Academy Dashboard Forum Production Mixing Mixing Albums or Multiple Tracks

  • This topic has 2 replies, 3 voices, and was last updated 3 years ago by Grant Young.
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    Luuk Meijssen

      Hi Guys,

      I'm kind of new here, and I don't know if this topic already passed by, but here it goes.

      Currently, I'm mixing an album of an artist. The first track is already finished (if you're interested to check it out: Spotify).
      Due to the Covid-19 virus, every band member is recording their own tracks and then they send it to me.

      As I'm about to start mixing the second track, I stumbled on a question, which I haven't really thought about before, and I would really like to have some insights from the community here. (yay for PLAP ^^)

      If you're mixing multiple tracks from the same artist, do you start every track from scratch?
      How much plugin-settings from previously mixed tracks do you use in the new song?
      Of course I understand that you always have to check and approach every song on it's own, and of course I'm going to do so.
      But if you're happy with the mix you've already made, than how much time does it really cost (or save!) to just copy some plugin-settings?

      I hope to hear from you guys on this matter.

      • This topic was modified 3 years ago by Luuk Meijssen.
      Rune Buck

        Hey Luuk!

        Great question, that for some reason is never addressed in the large ocean of mixing lessons out there.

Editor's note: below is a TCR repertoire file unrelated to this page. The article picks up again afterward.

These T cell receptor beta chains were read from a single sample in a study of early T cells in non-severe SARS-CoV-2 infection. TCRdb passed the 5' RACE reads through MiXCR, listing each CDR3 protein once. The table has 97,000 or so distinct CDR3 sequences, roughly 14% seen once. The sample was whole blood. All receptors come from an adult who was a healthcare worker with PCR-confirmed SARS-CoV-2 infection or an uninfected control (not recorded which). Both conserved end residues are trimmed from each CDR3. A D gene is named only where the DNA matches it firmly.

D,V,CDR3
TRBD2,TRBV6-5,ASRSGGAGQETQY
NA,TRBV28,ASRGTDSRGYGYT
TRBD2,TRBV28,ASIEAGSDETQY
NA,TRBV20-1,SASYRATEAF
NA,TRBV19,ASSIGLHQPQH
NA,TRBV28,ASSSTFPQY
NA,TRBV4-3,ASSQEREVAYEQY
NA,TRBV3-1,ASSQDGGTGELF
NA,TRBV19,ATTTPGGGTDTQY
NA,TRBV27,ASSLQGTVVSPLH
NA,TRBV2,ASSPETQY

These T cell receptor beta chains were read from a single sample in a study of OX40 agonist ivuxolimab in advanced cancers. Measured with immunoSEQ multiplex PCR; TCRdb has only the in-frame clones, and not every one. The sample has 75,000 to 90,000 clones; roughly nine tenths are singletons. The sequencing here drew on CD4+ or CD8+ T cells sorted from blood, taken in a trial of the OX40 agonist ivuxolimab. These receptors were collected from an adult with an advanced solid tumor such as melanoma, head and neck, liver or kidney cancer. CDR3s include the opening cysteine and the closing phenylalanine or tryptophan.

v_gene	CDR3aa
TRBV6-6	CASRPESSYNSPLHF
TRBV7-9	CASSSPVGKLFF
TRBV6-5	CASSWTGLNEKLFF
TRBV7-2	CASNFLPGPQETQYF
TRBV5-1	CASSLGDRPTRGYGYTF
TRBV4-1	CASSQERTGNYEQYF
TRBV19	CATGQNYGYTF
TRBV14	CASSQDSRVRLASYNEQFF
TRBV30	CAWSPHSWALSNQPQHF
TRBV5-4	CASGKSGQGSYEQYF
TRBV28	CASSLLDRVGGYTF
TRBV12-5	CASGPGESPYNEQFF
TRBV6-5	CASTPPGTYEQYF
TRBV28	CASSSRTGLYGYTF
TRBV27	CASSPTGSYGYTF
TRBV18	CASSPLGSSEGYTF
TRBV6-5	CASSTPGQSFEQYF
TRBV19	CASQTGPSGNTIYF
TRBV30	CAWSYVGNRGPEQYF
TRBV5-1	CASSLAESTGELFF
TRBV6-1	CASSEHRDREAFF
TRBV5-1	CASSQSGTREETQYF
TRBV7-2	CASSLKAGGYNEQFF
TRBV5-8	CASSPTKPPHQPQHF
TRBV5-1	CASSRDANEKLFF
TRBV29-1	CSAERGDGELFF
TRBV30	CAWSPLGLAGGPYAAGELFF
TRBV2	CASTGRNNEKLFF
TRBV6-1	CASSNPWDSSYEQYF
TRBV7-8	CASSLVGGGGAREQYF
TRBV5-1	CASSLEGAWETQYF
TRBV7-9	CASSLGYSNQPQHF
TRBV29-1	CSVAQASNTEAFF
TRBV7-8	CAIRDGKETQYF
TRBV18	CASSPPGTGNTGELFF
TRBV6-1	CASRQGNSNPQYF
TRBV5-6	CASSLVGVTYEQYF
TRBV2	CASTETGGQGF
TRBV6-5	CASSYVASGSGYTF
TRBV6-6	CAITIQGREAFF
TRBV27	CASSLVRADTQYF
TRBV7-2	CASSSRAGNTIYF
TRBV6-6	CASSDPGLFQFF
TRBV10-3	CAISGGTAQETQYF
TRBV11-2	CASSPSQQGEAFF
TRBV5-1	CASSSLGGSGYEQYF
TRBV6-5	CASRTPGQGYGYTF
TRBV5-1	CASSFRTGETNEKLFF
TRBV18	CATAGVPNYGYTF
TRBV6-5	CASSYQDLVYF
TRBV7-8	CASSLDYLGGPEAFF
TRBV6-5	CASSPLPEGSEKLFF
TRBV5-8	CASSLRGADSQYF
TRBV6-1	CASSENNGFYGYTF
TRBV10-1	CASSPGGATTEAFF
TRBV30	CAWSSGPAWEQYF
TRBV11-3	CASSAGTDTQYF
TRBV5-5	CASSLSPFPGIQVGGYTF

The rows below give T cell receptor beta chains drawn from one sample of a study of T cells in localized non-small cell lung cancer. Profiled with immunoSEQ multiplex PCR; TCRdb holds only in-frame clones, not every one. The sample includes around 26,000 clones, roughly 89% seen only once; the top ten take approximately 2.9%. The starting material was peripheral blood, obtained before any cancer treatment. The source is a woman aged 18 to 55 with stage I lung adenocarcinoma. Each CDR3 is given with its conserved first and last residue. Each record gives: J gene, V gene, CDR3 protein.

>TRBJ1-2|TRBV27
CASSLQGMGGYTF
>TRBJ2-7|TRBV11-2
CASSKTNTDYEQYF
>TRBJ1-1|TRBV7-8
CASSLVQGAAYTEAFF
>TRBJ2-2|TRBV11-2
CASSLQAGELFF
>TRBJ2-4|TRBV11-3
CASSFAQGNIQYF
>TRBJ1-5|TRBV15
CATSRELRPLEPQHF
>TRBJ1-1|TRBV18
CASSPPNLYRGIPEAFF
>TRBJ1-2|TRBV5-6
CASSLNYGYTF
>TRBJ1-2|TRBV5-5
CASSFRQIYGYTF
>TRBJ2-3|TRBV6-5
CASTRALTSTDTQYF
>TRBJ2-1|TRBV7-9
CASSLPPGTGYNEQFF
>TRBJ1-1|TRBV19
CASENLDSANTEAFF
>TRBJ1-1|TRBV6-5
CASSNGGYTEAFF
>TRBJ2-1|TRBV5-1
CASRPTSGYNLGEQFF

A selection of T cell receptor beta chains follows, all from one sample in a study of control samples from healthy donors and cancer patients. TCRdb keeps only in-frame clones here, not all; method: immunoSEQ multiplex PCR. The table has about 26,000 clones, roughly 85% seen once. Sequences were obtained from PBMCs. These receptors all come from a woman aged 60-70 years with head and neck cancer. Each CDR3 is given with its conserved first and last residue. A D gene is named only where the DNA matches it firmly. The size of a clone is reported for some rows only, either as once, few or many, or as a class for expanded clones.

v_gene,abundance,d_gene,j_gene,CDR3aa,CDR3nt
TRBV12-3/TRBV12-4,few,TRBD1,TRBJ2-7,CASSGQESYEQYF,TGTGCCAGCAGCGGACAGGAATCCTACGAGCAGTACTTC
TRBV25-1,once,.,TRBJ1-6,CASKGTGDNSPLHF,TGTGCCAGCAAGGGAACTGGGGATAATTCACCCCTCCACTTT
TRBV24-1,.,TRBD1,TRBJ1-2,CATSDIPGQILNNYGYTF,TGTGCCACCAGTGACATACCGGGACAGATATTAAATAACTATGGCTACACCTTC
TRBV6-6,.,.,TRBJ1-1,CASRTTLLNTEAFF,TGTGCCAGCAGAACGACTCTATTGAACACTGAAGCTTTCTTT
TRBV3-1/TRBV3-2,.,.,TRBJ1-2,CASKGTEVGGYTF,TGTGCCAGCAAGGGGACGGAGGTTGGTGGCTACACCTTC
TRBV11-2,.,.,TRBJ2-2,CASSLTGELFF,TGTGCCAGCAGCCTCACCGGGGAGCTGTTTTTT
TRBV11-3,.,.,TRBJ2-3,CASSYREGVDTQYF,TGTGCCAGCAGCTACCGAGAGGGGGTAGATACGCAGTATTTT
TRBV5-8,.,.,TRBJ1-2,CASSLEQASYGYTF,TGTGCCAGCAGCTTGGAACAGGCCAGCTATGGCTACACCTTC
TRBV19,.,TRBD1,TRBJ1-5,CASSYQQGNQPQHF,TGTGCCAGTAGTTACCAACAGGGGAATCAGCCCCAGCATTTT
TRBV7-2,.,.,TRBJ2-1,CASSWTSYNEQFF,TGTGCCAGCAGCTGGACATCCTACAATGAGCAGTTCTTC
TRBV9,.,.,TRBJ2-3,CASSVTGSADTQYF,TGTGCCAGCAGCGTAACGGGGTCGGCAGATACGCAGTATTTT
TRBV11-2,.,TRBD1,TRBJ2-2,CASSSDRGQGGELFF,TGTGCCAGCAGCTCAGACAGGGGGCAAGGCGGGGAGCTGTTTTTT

I have been struggling with this myself. Even if it's band I have recorded myself, where the drums, bass and guitars are recorded at the same time, the sound is different from song to song, even though I I copy the exact setting for the rhythm instruments. If it's a 3 song ep, I usually prefer to mix en one pro tools session, but for more songs than that I usually make separate sessions for each song. I used to worry about this a lot, but listening to some of my favourite albums today, I can hear that the dynamics of the different songs is different. I never noticed this before, so likely neither will the client.


        Grant Young

          I think it would depend somewhat on the diversity within the material itself. If all of the tracks are similar in sounds and feel, there’s possibly something to be gained from re-using some settings across tracks, at least as a starting point, and then tweaking/varying from there. However, if all the tracks sound that much the same, it might become a bit boring for the listener? Perhaps that’s an opportunity to use your mix to create some differentiation and dynamic variation across the tracks?

          I’m currently working on a collection of three songs, and every song requires a different approach. The guitar arrangements and sounds are quite different. The vocal delivery is different. The sound of the kick/snare that the vibe of the track calls for is different, with different levels of parallel compression being called for to match the variation in vibe and dynamics across the songs. So I haven’t found much benefit in copying outright the settings from one track to the next. Because it is from the same artist, it still sounds coherent, and thus the overall sound of the mixes are not wildly different—they’re still recognizably the same artist and feel like they’re related—but there’s still sufficient variation to keep it interesting...

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